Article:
A Short History of the Tablet Computer

The tablet computing product

Now that we’ve covered the tablet computing concept, it’s time to move on the meat of the matter: the first tablet computing product. While digital tablets and handwriting recognition had been in development for decades before it, including desktop computers which used them as the sole input method, the GRiDpad was the first, real, tangible tablet computer as we would recognise it – although it’s a little unclear as to what its specifications were. It was released in 1989; 12 years before the Windows XP tablets, and 4 years before the Newton.

The specifications (according to Steve Flynn at DigiBarn, who worked on the development of the device) for the device were rather impressive. It sported a 386SL 20MHz processor assisted by a 80387SX coprocessor, with 20MB RAM and a 40, 60, 80 or 120MB hard drive (Update: another set of specs sounds more realistic: 2MB of RAM). It weighed 2.26kg, and measured in at 29.2×23.6×3.76cm, which was incredibly light and compact for the time. It had a 10″ backlit VGA display with 32 grayscales, PCMCIA slot, built-in fax/modem, floppy drive port, and a standard keyboard port. Its NiCad battery could power the device for 3 hours.

Even though the operating system on the GRiDpad was MS-DOS, it had its own software solutions built on top to take advantage of the stylus input system, written in GRiDtask, a high-level programming language specifically developed by Jeff Hawkins for GRiD. “It was what would today be called a ‘RAD,’ or Rapid Application Development language,” said Geoff Walker, who worked at GRiD at the time, “Jeff’s GRiDTask language was an essential element of this in that it allowed us to create simple applications very quickly.”

Interestingly, Pen Computing Magazine recalls a different set of specifications, which are slightly less impressive, stating it had a 10MHz 80C86, a CGA (640×400) display, and used 256 or 512KB battery-backed RAM cards as storage. Both are valuable sources, so either the truth lies somewhere in the middle, or they made different models. It could also be that the model described by Pen Computing Magazine was a prototype of some sorts.

In any case, it was brought to market, making it the first actual tablet computer. It wasn’t Apple, it wasn’t Microsoft – no, it was GRiD Systems, bought by Tandy only two years earlier. Jeff Hawkins, father of the GRiDpad, went even further, and in mid-1990 he pitched an idea to GRiD’s top management that was deemed too risky. Hawkins left GRiD with a license to use the software they had developed, and in 1992 he founded Palm. Imperare sibi maximum imperium est.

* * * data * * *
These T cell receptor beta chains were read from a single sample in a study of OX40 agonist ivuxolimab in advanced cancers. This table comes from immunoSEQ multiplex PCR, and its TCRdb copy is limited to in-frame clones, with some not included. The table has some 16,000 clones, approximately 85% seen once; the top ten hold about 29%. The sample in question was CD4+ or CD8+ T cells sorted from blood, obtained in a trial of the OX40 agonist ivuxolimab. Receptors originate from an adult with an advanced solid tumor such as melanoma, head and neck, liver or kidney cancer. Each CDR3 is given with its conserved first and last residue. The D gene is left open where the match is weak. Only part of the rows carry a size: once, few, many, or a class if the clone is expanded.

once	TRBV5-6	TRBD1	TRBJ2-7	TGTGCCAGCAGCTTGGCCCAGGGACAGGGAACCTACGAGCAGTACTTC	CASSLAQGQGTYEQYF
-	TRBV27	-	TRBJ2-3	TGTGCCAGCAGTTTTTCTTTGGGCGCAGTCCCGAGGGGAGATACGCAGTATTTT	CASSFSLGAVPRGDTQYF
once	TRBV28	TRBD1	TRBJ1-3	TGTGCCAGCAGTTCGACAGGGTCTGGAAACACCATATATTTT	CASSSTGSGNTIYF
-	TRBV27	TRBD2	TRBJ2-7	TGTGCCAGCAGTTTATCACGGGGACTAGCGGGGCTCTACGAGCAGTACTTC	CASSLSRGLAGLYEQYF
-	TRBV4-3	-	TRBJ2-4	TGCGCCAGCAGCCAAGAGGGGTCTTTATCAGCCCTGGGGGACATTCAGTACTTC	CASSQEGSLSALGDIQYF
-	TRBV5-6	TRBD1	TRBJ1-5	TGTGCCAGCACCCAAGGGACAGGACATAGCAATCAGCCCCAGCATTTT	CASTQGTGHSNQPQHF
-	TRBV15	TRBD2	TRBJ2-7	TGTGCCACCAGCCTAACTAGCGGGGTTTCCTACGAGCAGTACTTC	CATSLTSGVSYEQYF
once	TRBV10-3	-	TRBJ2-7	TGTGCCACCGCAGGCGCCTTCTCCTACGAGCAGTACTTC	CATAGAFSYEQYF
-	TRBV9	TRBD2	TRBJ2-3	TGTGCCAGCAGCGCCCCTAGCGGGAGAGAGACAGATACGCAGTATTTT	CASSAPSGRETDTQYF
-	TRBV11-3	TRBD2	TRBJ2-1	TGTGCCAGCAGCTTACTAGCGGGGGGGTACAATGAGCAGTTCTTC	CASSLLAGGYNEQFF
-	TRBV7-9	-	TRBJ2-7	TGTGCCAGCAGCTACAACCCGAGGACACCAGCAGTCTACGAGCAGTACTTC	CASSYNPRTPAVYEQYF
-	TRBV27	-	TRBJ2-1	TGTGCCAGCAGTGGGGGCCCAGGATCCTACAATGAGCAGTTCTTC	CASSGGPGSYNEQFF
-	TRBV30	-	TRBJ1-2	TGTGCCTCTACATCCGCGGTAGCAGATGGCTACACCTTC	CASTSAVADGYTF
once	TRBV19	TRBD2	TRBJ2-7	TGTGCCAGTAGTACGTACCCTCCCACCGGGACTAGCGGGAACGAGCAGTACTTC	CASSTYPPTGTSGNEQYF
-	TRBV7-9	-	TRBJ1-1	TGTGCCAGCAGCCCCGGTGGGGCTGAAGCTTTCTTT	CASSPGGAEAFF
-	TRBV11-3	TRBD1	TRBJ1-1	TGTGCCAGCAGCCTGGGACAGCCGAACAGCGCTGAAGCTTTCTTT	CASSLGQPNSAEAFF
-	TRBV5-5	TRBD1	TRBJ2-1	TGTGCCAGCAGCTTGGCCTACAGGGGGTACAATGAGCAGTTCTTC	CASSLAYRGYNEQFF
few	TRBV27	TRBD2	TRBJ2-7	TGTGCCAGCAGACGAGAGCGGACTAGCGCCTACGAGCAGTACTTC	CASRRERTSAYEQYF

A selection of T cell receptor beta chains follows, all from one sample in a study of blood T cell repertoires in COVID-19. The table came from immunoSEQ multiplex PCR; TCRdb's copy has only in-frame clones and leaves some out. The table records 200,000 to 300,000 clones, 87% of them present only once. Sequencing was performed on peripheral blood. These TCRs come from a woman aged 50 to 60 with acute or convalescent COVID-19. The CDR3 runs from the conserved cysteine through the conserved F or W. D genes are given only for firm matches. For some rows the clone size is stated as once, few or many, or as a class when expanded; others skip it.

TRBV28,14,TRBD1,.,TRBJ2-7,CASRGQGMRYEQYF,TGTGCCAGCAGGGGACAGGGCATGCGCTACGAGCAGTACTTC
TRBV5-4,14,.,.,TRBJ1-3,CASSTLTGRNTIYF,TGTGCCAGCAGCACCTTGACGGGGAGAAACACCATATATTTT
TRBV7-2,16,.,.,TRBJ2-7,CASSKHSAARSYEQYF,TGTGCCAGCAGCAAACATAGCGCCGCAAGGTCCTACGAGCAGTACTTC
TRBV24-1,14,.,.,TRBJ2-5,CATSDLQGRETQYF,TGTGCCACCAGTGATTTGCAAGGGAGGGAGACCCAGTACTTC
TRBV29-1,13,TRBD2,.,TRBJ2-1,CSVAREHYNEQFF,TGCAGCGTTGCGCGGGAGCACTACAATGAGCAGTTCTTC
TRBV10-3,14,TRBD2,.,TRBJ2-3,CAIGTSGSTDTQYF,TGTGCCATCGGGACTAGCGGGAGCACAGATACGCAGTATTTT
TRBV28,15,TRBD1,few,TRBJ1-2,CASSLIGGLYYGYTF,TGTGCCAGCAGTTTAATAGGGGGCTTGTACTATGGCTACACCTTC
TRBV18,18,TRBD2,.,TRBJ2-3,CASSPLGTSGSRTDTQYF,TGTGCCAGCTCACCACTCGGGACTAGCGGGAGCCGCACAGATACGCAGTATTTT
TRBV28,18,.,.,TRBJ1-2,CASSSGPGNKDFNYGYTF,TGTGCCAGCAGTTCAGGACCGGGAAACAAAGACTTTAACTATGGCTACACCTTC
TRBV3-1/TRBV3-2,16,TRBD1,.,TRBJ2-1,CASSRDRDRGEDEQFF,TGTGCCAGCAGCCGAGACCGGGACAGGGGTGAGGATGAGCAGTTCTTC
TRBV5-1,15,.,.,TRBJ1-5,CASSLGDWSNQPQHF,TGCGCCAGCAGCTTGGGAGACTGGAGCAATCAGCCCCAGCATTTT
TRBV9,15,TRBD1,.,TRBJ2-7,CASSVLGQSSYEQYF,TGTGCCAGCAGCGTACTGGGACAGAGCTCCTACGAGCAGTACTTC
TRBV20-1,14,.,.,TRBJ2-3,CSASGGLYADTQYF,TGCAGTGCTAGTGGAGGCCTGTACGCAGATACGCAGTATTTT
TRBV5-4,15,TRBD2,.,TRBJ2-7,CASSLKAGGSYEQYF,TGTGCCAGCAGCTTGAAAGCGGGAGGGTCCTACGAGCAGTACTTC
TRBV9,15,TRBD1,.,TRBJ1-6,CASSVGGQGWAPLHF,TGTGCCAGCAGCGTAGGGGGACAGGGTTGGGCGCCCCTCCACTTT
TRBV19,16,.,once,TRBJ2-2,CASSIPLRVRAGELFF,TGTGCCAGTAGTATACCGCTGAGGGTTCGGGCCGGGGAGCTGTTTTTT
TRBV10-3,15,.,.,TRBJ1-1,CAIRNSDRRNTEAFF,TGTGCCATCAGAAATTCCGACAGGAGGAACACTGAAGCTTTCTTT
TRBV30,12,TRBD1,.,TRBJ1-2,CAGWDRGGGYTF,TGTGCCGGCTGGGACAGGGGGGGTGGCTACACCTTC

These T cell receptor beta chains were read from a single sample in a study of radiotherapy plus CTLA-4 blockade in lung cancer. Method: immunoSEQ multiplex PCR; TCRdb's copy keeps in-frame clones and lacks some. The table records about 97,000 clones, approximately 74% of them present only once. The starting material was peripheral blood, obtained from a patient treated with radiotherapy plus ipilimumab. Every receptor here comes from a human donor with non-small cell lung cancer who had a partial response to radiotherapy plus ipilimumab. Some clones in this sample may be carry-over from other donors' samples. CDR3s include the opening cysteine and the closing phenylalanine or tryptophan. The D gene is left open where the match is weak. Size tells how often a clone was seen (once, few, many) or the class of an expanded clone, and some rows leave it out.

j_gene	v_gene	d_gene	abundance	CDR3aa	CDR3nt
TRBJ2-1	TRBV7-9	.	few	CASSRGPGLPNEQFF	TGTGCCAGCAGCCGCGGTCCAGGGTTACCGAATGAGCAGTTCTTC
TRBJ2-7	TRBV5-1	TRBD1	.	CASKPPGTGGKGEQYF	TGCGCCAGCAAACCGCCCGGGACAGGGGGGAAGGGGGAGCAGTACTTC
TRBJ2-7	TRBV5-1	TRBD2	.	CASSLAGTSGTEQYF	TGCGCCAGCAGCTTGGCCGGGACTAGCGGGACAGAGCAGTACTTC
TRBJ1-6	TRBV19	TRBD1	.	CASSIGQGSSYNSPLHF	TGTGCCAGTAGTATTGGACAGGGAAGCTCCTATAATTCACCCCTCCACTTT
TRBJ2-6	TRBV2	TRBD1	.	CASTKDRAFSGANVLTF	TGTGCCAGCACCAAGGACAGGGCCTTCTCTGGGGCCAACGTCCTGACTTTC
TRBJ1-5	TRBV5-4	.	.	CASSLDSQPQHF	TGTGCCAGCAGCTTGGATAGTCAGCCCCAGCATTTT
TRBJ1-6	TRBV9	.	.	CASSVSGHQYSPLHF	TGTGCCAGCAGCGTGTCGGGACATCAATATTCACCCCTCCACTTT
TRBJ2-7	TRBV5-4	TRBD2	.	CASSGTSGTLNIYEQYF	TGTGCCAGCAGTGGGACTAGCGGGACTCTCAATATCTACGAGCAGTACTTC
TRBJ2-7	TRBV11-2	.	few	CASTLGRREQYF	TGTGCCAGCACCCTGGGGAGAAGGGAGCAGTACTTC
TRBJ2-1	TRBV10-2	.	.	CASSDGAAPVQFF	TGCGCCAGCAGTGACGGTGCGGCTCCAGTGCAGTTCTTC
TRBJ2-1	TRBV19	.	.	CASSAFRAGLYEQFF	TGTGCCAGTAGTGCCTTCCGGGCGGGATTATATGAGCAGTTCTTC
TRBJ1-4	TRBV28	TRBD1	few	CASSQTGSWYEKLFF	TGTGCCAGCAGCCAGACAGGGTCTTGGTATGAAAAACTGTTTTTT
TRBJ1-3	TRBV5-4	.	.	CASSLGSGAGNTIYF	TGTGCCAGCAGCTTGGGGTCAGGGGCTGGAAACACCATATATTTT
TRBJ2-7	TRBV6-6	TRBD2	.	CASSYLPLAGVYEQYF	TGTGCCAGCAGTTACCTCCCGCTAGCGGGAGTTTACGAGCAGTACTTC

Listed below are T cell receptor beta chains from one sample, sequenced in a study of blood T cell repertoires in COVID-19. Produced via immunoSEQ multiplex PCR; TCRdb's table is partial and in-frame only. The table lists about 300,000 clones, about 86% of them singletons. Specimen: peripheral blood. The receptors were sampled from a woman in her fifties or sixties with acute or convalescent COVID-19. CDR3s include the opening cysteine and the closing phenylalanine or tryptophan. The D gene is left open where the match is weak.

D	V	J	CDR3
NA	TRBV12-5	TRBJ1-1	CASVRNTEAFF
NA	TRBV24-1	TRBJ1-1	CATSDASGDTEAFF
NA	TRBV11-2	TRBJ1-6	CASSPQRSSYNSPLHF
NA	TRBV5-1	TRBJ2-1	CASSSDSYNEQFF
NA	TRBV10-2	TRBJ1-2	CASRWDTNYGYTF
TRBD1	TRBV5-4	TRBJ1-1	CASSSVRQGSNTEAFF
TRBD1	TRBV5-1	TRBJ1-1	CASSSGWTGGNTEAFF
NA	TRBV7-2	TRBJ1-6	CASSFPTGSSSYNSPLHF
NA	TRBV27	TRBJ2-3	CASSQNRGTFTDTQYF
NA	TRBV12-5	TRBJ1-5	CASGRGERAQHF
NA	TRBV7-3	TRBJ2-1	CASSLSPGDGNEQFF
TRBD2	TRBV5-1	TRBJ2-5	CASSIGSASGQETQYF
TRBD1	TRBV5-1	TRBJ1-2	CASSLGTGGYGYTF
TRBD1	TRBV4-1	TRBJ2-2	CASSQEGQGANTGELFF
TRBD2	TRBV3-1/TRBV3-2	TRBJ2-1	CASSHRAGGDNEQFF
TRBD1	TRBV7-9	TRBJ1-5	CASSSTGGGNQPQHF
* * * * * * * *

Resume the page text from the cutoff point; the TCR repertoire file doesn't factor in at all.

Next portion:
After GRiD, GO Computing was the next company to unveil its take on the tablet by introducing the PenPoint operating system in 1991 (it didn’t actually ship until 1992). The PenPoint operating system was designed from the ground-up for pen-based input, used a set of standard gestures all throughout the operating system and its applications, and introduced the notebook GUI metaphor.

PenPoint shipped on a number of devices, such as the EO Communicator, the ThinkPad 700T, the NCR 3125, and several systems by GRiD. Many of these tablets could dual-boot between PenPoint and PenWindows. Windows? As in Microsoft?

Yes, as in Microsoft. Soon after Microsoft heard of GO and PenPoint (GO had been a media darling ever since it was founded in 1987), the company developed Windows for Pen Computing 1.0 (or PenWindows for short) as an add-on for Windows 3.x, later followed by version 2.0 for Windows 95. PenWindows evolved into Windows XP Tablet Edition in the early 2000s. In any case, PenWindows actually pre-dates the Newton, so you could say that if the world revolved around Apple and Microsoft (as many seem to believe these days), Microsoft was first.

GO Corporation wasn’t particularly happy about PenWindows, and in 2005, GO’s founder sued Microsoft (more here) for stealing technology that had been shown to them under a non-disclosure agreement. In addition, it was claimed that Microsoft used “incentives and threats” to force several manufacturers to not use PenPoint. Oh how delightfully surprising.

Asking questions

As you can see, the history of tablet computing dates much further back in time than whatever Paul Thurrot and John Gruber seem to think. I can hardly blame them, though – they are both enthusiastic supporters of their respective companies of choice, and as such, they focus on the products put forth by these companies. Still, I would expect a bit more historical sense from these famous bloggers.

The fact of the matter is that it was Apple nor Microsoft who was at the forefront of tablet computing innovation. Much of the conceptual work was done decades earlier, and the first actual tablet computing products were developed and introduced years before the Newton and PenWindows were even twinkles in the eyes of Cupertino and Redmond.

This is not very surprising. Contrary to what fancy gadget blogs and forum commenters want to believe, neither Apple nor Microsoft are very innovative companies. Both of them are businesses, which means they take other people’s ideas, assemble them, and turn them into something that can sit on a shelf and earn money. That’s called business sense, and it’s a very, very valuable skill – but it’s not innovation.

Innovation is when people come up with new ideas for the first time, which is incredibly hard. Only a lucky few can truly call themselves “innovators”. Some innovators take it all a step further, and come up with innovative solutions for problems that pop up only decades later. These people not only think of the answer – but also the question. They are the visionaries.

Microsoft and Apple don’t ask questions; they merely answer them.


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